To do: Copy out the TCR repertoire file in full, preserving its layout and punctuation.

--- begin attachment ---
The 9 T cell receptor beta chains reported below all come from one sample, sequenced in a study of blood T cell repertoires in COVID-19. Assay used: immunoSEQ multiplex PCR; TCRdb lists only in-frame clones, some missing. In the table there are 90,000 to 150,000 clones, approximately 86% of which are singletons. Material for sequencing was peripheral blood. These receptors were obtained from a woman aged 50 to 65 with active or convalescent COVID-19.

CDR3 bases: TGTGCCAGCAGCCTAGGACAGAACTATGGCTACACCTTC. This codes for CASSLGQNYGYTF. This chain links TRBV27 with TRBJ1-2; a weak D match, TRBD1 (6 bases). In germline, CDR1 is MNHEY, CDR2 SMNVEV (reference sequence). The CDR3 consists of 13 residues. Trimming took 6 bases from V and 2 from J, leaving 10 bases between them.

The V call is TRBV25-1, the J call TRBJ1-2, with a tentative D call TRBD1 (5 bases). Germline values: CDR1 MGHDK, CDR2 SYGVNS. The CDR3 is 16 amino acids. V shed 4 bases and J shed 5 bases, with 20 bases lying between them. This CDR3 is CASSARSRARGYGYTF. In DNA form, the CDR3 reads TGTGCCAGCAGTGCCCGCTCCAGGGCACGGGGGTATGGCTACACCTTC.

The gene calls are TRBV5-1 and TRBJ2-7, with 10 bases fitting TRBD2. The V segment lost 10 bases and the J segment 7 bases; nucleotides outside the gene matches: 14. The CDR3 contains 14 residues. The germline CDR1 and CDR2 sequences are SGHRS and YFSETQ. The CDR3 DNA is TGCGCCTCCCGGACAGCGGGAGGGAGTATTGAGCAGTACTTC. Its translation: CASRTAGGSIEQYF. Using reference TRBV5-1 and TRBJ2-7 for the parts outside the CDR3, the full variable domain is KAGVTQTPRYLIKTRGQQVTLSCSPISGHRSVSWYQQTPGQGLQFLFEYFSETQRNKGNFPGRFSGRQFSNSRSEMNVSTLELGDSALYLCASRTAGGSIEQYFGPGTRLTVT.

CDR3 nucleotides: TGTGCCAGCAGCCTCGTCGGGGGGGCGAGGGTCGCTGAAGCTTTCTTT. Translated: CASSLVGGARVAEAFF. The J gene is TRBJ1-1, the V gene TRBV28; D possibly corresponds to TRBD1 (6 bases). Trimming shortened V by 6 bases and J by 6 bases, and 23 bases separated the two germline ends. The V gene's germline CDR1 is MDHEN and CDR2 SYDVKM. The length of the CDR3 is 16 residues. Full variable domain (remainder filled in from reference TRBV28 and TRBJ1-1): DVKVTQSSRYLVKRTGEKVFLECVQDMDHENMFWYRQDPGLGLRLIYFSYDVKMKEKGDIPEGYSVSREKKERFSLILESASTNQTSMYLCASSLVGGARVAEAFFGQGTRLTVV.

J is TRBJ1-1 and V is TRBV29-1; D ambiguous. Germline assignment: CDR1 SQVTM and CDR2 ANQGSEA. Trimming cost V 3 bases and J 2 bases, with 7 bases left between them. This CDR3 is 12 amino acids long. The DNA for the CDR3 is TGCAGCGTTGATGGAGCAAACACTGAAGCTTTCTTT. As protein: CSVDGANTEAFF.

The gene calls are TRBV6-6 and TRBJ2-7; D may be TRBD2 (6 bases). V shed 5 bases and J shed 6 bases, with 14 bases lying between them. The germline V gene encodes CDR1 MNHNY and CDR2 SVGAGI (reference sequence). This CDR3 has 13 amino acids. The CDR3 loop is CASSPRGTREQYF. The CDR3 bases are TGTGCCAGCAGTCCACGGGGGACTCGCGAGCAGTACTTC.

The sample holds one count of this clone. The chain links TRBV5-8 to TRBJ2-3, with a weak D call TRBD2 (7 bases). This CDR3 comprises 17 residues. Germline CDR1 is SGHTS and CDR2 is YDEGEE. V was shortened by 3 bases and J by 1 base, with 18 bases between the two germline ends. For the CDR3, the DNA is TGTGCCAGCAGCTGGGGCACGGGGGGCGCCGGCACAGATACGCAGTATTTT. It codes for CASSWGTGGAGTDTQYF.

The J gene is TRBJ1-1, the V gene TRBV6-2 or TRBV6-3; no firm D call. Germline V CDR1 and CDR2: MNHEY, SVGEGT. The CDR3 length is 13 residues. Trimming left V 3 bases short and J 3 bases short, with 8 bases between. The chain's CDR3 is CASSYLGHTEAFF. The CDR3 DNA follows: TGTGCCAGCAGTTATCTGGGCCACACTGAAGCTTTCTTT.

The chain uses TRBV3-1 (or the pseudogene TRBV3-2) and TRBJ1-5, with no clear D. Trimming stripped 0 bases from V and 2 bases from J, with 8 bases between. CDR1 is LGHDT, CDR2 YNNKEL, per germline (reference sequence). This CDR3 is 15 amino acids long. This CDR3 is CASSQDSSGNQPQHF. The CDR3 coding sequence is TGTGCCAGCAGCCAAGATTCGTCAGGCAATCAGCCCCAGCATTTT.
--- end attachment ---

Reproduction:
The 9 T cell receptor beta chains reported below all come from one sample, sequenced in a study of blood T cell repertoires in COVID-19. Assay used: immunoSEQ multiplex PCR; TCRdb lists only in-frame clones, some missing. In the table there are 90,000 to 150,000 clones, approximately 86% of which are singletons. Material for sequencing was peripheral blood. These receptors were obtained from a woman aged 50 to 65 with active or convalescent COVID-19.

CDR3 bases: TGTGCCAGCAGCCTAGGACAGAACTATGGCTACACCTTC. This codes for CASSLGQNYGYTF. This chain links TRBV27 with TRBJ1-2; a weak D match, TRBD1 (6 bases). In germline, CDR1 is MNHEY, CDR2 SMNVEV (reference sequence). The CDR3 consists of 13 residues. Trimming took 6 bases from V and 2 from J, leaving 10 bases between them.

The V call is TRBV25-1, the J call TRBJ1-2, with a tentative D call TRBD1 (5 bases). Germline values: CDR1 MGHDK, CDR2 SYGVNS. The CDR3 is 16 amino acids. V shed 4 bases and J shed 5 bases, with 20 bases lying between them. This CDR3 is CASSARSRARGYGYTF. In DNA form, the CDR3 reads TGTGCCAGCAGTGCCCGCTCCAGGGCACGGGGGTATGGCTACACCTTC.

The gene calls are TRBV5-1 and TRBJ2-7, with 10 bases fitting TRBD2. The V segment lost 10 bases and the J segment 7 bases; nucleotides outside the gene matches: 14. The CDR3 contains 14 residues. The germline CDR1 and CDR2 sequences are SGHRS and YFSETQ. The CDR3 DNA is TGCGCCTCCCGGACAGCGGGAGGGAGTATTGAGCAGTACTTC. Its translation: CASRTAGGSIEQYF. Using reference TRBV5-1 and TRBJ2-7 for the parts outside the CDR3, the full variable domain is KAGVTQTPRYLIKTRGQQVTLSCSPISGHRSVSWYQQTPGQGLQFLFEYFSETQRNKGNFPGRFSGRQFSNSRSEMNVSTLELGDSALYLCASRTAGGSIEQYFGPGTRLTVT.

CDR3 nucleotides: TGTGCCAGCAGCCTCGTCGGGGGGGCGAGGGTCGCTGAAGCTTTCTTT. Translated: CASSLVGGARVAEAFF. The J gene is TRBJ1-1, the V gene TRBV28; D possibly corresponds to TRBD1 (6 bases). Trimming shortened V by 6 bases and J by 6 bases, and 23 bases separated the two germline ends. The V gene's germline CDR1 is MDHEN and CDR2 SYDVKM. The length of the CDR3 is 16 residues. Full variable domain (remainder filled in from reference TRBV28 and TRBJ1-1): DVKVTQSSRYLVKRTGEKVFLECVQDMDHENMFWYRQDPGLGLRLIYFSYDVKMKEKGDIPEGYSVSREKKERFSLILESASTNQTSMYLCASSLVGGARVAEAFFGQGTRLTVV.

J is TRBJ1-1 and V is TRBV29-1; D ambiguous. Germline assignment: CDR1 SQVTM and CDR2 ANQGSEA. Trimming cost V 3 bases and J 2 bases, with 7 bases left between them. This CDR3 is 12 amino acids long. The DNA for the CDR3 is TGCAGCGTTGATGGAGCAAACACTGAAGCTTTCTTT. As protein: CSVDGANTEAFF.

The gene calls are TRBV6-6 and TRBJ2-7; D may be TRBD2 (6 bases). V shed 5 bases and J shed 6 bases, with 14 bases lying between them. The germline V gene encodes CDR1 MNHNY and CDR2 SVGAGI (reference sequence). This CDR3 has 13 amino acids. The CDR3 loop is CASSPRGTREQYF. The CDR3 bases are TGTGCCAGCAGTCCACGGGGGACTCGCGAGCAGTACTTC.

The sample holds one count of this clone. The chain links TRBV5-8 to TRBJ2-3, with a weak D call TRBD2 (7 bases). This CDR3 comprises 17 residues. Germline CDR1 is SGHTS and CDR2 is YDEGEE. V was shortened by 3 bases and J by 1 base, with 18 bases between the two germline ends. For the CDR3, the DNA is TGTGCCAGCAGCTGGGGCACGGGGGGCGCCGGCACAGATACGCAGTATTTT. It codes for CASSWGTGGAGTDTQYF.

The J gene is TRBJ1-1, the V gene TRBV6-2 or TRBV6-3; no firm D call. Germline V CDR1 and CDR2: MNHEY, SVGEGT. The CDR3 length is 13 residues. Trimming left V 3 bases short and J 3 bases short, with 8 bases between. The chain's CDR3 is CASSYLGHTEAFF. The CDR3 DNA follows: TGTGCCAGCAGTTATCTGGGCCACACTGAAGCTTTCTTT.

The chain uses TRBV3-1 (or the pseudogene TRBV3-2) and TRBJ1-5, with no clear D. Trimming stripped 0 bases from V and 2 bases from J, with 8 bases between. CDR1 is LGHDT, CDR2 YNNKEL, per germline (reference sequence). This CDR3 is 15 amino acids long. This CDR3 is CASSQDSSGNQPQHF. The CDR3 coding sequence is TGTGCCAGCAGCCAAGATTCGTCAGGCAATCAGCCCCAGCATTTT.